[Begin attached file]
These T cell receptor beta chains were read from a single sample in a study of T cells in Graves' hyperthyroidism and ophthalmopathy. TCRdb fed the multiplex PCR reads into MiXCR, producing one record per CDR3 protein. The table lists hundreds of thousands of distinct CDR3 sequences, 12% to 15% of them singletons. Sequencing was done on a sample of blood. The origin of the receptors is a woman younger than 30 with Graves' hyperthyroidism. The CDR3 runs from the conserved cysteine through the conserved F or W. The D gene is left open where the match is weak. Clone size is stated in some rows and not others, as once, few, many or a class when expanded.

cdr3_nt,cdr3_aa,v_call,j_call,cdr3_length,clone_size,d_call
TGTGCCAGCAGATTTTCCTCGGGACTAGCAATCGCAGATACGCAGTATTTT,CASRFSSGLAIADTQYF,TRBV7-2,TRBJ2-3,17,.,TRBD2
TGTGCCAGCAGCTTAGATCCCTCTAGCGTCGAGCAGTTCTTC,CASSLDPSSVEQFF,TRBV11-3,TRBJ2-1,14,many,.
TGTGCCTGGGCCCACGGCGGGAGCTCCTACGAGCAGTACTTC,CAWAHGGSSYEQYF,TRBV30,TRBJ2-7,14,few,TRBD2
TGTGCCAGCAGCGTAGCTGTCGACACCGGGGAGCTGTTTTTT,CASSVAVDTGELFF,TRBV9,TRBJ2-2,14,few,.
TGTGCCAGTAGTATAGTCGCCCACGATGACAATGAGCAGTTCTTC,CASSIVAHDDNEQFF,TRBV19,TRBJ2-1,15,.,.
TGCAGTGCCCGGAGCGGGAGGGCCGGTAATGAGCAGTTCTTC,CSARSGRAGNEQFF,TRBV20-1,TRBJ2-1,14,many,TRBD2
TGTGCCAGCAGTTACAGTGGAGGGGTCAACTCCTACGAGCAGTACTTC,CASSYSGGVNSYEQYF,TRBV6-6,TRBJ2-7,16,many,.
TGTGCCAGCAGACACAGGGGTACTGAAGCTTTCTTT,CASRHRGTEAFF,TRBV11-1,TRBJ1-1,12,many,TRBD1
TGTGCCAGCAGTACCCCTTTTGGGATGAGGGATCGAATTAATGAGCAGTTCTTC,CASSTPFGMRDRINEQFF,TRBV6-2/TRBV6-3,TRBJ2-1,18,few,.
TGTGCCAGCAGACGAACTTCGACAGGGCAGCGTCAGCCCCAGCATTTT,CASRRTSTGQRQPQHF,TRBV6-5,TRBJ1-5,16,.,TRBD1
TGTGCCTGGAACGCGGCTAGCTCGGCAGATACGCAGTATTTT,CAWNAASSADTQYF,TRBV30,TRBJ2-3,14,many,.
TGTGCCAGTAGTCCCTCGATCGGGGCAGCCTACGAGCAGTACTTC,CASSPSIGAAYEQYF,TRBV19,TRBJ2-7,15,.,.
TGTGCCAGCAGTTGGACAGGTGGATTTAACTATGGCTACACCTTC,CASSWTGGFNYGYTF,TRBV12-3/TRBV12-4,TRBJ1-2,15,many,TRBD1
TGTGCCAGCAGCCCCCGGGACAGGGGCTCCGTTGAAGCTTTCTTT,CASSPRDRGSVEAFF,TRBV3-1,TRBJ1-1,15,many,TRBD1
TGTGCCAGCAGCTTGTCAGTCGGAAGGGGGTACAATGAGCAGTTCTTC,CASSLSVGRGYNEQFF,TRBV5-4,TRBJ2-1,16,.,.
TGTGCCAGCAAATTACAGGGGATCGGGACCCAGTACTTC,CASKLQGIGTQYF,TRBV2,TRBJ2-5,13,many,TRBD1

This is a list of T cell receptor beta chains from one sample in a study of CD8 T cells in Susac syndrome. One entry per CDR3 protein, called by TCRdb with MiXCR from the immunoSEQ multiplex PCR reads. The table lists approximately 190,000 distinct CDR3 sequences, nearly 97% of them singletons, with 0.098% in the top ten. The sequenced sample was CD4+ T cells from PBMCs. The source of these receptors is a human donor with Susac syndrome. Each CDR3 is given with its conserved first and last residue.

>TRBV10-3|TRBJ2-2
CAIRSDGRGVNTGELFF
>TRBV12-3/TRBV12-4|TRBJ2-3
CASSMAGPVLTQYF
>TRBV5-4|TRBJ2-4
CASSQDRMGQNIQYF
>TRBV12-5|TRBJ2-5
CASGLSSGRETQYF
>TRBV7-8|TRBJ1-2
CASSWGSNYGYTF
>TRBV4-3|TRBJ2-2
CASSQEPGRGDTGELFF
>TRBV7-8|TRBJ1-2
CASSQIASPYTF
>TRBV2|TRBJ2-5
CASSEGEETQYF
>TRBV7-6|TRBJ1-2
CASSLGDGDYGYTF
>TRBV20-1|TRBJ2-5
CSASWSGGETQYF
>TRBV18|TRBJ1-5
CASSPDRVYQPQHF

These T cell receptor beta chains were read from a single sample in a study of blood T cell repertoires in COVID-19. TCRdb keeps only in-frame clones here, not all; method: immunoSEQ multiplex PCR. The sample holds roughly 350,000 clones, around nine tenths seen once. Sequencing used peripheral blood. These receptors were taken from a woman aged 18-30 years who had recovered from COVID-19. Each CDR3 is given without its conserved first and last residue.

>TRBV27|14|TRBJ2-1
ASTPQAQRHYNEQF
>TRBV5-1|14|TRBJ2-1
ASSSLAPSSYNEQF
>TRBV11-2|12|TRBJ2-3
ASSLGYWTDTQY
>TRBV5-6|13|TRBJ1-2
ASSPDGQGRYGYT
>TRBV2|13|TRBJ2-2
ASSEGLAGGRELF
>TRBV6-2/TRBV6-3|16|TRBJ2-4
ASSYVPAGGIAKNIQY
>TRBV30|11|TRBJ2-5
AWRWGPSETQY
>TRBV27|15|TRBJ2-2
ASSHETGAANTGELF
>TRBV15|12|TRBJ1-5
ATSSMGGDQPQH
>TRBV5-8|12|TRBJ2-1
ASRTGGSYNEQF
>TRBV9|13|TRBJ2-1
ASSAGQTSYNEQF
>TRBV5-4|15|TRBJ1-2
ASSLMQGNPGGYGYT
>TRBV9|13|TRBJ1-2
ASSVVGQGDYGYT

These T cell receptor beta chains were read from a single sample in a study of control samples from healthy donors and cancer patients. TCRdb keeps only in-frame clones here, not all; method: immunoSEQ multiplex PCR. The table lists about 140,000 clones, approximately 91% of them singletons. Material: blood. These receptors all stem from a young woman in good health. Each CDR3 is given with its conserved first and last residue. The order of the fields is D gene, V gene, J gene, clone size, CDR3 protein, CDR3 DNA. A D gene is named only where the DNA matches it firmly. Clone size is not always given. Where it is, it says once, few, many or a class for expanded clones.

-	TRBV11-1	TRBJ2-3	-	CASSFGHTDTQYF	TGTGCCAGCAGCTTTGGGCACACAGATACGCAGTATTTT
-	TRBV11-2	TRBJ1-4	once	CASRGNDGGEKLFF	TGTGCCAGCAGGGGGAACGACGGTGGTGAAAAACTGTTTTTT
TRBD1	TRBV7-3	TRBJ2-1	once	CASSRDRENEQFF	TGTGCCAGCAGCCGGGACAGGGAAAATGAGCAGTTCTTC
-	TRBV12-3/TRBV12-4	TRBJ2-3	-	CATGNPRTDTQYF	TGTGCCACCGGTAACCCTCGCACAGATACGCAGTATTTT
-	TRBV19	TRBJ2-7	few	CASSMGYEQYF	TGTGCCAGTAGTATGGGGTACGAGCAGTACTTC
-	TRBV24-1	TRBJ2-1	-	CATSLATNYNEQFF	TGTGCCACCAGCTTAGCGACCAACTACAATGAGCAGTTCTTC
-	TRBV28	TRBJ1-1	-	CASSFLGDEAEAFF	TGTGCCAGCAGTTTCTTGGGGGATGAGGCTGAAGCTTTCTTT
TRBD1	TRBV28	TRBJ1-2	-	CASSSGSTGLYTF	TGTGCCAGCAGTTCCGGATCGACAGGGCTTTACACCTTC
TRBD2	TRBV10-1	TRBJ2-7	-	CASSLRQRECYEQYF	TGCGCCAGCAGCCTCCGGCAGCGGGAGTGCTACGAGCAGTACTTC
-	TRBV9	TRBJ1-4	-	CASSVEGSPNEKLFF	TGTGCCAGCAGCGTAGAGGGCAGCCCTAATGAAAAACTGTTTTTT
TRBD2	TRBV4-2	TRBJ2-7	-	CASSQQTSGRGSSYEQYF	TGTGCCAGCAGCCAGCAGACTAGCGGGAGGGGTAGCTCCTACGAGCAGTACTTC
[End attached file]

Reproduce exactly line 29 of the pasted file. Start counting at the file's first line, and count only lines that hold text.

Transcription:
CASSWGSNYGYTF